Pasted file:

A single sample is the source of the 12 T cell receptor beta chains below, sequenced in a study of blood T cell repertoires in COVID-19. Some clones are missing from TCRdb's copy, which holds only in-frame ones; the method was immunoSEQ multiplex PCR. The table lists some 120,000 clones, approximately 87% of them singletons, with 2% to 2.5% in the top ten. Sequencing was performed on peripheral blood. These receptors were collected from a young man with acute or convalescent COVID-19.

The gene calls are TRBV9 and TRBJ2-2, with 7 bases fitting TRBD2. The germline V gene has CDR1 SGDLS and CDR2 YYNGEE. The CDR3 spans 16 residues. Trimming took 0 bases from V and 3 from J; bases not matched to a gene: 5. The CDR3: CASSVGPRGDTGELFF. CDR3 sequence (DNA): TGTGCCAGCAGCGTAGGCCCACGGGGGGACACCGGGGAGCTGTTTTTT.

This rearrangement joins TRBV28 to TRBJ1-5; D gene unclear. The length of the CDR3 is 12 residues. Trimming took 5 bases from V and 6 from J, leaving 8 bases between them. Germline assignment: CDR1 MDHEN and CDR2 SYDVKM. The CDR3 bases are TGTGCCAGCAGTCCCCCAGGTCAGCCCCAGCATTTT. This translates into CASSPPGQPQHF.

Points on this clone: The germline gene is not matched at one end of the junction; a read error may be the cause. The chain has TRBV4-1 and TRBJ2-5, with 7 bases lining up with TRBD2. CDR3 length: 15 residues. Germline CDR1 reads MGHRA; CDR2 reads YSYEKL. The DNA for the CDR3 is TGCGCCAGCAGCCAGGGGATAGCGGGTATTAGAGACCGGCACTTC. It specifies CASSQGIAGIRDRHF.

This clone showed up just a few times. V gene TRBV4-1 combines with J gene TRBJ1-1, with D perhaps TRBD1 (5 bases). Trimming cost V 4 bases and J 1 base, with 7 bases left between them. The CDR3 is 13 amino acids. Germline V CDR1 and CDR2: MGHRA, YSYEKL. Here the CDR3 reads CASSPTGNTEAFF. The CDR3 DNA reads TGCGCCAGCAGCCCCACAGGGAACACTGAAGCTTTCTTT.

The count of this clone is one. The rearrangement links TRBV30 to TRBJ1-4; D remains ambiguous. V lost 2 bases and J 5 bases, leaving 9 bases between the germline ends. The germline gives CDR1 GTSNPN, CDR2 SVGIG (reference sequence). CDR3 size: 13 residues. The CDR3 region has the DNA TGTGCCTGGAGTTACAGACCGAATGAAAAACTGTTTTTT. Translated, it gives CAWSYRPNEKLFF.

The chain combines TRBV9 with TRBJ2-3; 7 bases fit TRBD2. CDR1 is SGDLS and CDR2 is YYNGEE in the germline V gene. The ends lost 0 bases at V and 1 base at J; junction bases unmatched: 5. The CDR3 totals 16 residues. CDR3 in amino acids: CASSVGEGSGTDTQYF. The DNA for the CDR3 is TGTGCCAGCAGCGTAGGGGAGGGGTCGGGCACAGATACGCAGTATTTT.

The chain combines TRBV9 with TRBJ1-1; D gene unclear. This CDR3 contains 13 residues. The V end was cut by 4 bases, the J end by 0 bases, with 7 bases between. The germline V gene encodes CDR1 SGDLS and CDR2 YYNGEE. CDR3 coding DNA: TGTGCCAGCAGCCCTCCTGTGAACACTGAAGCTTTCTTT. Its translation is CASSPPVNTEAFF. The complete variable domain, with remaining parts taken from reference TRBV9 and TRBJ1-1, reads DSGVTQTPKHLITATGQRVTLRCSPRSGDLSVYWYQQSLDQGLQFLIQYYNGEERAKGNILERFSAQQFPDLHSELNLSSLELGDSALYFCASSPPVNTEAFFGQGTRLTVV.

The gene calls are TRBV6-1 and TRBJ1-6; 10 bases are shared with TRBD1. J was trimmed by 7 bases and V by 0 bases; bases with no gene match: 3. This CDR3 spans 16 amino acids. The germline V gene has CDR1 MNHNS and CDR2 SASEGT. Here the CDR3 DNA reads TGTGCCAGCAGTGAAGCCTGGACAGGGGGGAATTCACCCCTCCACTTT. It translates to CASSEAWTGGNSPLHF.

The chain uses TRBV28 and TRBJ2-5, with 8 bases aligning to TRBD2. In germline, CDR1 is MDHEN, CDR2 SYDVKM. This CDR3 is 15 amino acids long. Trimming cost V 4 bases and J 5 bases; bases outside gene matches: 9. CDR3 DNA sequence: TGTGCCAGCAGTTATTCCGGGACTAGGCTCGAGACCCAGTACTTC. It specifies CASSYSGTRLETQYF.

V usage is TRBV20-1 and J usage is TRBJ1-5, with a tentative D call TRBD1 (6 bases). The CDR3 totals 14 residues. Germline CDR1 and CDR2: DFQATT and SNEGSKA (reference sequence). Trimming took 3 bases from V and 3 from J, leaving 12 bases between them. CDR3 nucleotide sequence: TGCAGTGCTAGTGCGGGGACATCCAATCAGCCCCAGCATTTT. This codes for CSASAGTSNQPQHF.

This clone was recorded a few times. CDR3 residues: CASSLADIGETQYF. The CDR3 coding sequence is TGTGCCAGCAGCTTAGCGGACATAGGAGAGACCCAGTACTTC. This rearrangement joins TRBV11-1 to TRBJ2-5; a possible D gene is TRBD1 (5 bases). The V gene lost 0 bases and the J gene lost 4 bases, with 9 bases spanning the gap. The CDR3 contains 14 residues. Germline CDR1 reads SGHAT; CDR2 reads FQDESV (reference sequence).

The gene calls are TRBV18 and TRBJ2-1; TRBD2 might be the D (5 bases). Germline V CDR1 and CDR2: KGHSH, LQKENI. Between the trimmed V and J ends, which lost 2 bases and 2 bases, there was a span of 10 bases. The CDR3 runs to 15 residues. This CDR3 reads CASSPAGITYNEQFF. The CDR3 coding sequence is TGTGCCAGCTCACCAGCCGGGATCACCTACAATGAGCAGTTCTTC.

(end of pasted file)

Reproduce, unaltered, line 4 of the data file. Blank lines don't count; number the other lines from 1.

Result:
Points on this clone: The germline gene is not matched at one end of the junction; a read error may be the cause. The chain has TRBV4-1 and TRBJ2-5, with 7 bases lining up with TRBD2. CDR3 length: 15 residues. Germline CDR1 reads MGHRA; CDR2 reads YSYEKL. The DNA for the CDR3 is TGCGCCAGCAGCCAGGGGATAGCGGGTATTAGAGACCGGCACTTC. It specifies CASSQGIAGIRDRHF.